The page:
Tom Sullivan, whose son Alex was killed in the Aurora, Colorado, movie theater shooting in July 2012, told the jury about how Alex was shot while celebrating his 27th birthday and his first wedding anniversary. He said he and his wife still go to the Century 16 movie theater and they "go up and sit in Alex's row," row 12, and they leave seat 12 open for him. "We sit next to him," Sullivan said, according to CBS News. On Tuesday and Wednesday, the families of James Holmes' 12 victims shared heartbreaking testimony to help persuade the jury to sentence Holmes to death by lethal injection.
Amanda Medek, whose little sister Micayla was killed, said she still can't enter a movie theater. Mary Theresa Hoover shot a glare at Holmes before she took the stand, and then described how the death of her 18-year-old son A.J. Boik has left her "a single mother of one," who has "lost half of what I was put on this Earth to do," according to CBS News. Boik was supposed to begin courses in ceramics at a local arts college the day after the shooting. Tuesday's testimony left jurors struggling to fight back tears, and Wednesday's will be no less relentless or emotional. Colorado death sentences are required by law to be unanimous, so prosecutors are hoping to show how far-reaching the shooting's impact has been on the families of the victims, even three years later, according to the Associated Press.
And the stories do show just that — a terrifying, poignant, and permanent impact that might not ever leave families with peace. Sandy Phillips said she and her husband Lonnie no longer celebrate Thanksgiving because it's so close to their daughter's Nov. 27 birthday. Jessica Ghawi was a 24-year-old aspiring sports broadcaster who had sent loving texts to her mom just before she was killed. Phillips said she and her husband stick together for support, but "don't plan on a future anymore," according to the AP:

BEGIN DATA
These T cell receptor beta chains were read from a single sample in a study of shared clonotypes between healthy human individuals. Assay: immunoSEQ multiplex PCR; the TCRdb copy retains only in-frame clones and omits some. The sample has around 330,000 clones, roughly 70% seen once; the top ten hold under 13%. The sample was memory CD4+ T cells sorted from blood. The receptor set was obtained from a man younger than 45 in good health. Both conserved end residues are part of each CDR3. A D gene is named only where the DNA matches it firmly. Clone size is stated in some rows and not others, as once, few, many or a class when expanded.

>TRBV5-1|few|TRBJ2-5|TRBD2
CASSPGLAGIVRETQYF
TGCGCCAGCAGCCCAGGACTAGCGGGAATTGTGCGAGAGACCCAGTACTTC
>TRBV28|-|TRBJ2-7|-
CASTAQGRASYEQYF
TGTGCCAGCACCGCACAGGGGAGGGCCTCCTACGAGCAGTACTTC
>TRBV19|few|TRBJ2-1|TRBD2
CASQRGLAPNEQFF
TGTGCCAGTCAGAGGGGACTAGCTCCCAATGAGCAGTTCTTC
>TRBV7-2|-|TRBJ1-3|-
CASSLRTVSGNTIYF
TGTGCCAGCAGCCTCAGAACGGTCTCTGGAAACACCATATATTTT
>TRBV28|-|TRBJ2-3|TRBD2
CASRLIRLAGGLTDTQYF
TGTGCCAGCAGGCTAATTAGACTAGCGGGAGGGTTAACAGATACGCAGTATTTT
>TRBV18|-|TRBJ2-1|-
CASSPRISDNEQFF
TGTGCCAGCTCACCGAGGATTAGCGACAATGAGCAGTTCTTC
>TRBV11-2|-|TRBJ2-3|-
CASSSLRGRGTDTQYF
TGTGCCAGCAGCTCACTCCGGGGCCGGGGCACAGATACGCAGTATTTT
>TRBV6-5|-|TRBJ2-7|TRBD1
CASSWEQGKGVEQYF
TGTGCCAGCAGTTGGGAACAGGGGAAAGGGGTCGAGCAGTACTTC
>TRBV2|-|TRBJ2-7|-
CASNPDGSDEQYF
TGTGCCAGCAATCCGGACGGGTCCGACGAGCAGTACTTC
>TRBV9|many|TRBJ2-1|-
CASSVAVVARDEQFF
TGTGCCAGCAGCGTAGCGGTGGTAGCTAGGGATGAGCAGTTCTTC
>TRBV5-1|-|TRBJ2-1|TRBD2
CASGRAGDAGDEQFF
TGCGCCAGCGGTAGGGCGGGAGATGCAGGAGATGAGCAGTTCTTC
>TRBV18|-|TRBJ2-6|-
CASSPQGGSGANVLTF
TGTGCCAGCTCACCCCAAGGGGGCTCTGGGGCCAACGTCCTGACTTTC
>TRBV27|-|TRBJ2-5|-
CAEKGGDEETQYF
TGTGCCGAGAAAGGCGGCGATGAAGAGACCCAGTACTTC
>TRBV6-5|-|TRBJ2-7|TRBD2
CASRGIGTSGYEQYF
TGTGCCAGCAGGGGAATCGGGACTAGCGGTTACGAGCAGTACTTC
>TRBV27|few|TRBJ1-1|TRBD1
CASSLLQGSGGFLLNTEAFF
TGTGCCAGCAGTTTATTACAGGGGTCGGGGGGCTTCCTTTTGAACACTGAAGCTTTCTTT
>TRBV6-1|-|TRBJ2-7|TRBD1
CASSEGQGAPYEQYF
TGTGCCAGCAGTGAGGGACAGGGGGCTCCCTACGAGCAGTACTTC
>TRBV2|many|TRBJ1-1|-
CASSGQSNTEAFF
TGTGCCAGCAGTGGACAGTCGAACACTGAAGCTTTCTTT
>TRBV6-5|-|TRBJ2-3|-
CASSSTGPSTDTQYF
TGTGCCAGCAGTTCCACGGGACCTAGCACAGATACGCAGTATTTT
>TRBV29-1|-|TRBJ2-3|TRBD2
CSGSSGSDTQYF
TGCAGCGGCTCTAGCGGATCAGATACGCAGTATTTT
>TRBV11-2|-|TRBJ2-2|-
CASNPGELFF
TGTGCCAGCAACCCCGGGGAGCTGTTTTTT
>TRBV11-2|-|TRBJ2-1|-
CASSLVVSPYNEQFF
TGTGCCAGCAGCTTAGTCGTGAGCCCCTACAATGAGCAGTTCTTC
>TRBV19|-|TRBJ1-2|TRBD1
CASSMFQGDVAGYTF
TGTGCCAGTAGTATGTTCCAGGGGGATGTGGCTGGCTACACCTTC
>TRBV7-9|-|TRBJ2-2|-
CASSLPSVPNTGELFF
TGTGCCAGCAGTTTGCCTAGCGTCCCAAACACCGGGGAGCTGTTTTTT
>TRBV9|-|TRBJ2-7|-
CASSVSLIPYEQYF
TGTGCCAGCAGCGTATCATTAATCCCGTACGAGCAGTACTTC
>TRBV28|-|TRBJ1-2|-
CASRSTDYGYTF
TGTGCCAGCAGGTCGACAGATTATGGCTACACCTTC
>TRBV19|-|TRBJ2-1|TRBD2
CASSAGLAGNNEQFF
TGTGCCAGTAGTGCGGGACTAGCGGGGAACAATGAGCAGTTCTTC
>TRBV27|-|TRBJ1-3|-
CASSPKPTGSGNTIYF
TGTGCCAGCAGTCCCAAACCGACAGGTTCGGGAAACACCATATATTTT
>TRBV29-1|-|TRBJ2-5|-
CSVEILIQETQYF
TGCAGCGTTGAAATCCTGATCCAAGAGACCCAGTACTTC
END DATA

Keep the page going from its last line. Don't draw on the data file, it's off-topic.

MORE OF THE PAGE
I have PTSD, my brain is mush, I can't retain things like I used to, I cry every day still, probably always will.
Police officers had testified earlier that the theater was ringing with abandoned cellphones for hours after the shooting, and jurors heard the desperation behind those calls as some family members described what it was like to repeatedly call their missing loved ones the night of the shooting in the hopes that they would answer and be OK.
Judge Carlos A. Samour Jr. told the jury they shouldn't be swayed by the highly emotional nature of the testimony, but he didn't make clear how that would be possible, according to CBS:
Your decision must reflect your individual reasoned moral judgment. ... No juror may make a decision for the death penalty unless the juror is convinced without a reasonable doubt that death is the appropriate sentence.
Defense attorneys declined to question any survivors and Tamara Brady, one of Holmes' attorneys, said Tuesday that the defense probably would not call any witnesses of their own, according to CBS. Defense attorney Rebekka Higgs asked jurors not to "answer death with death," according to the AP. She insisted that Holmes committed the crimes in the grip of schizophrenia and that life without parole is the morally appropriate sentence (though jurors rejected Holmes' insanity plea when they found him guilty).
The last round of closing arguments will take place Thursday, and deliberations will take place Friday, according to the AP.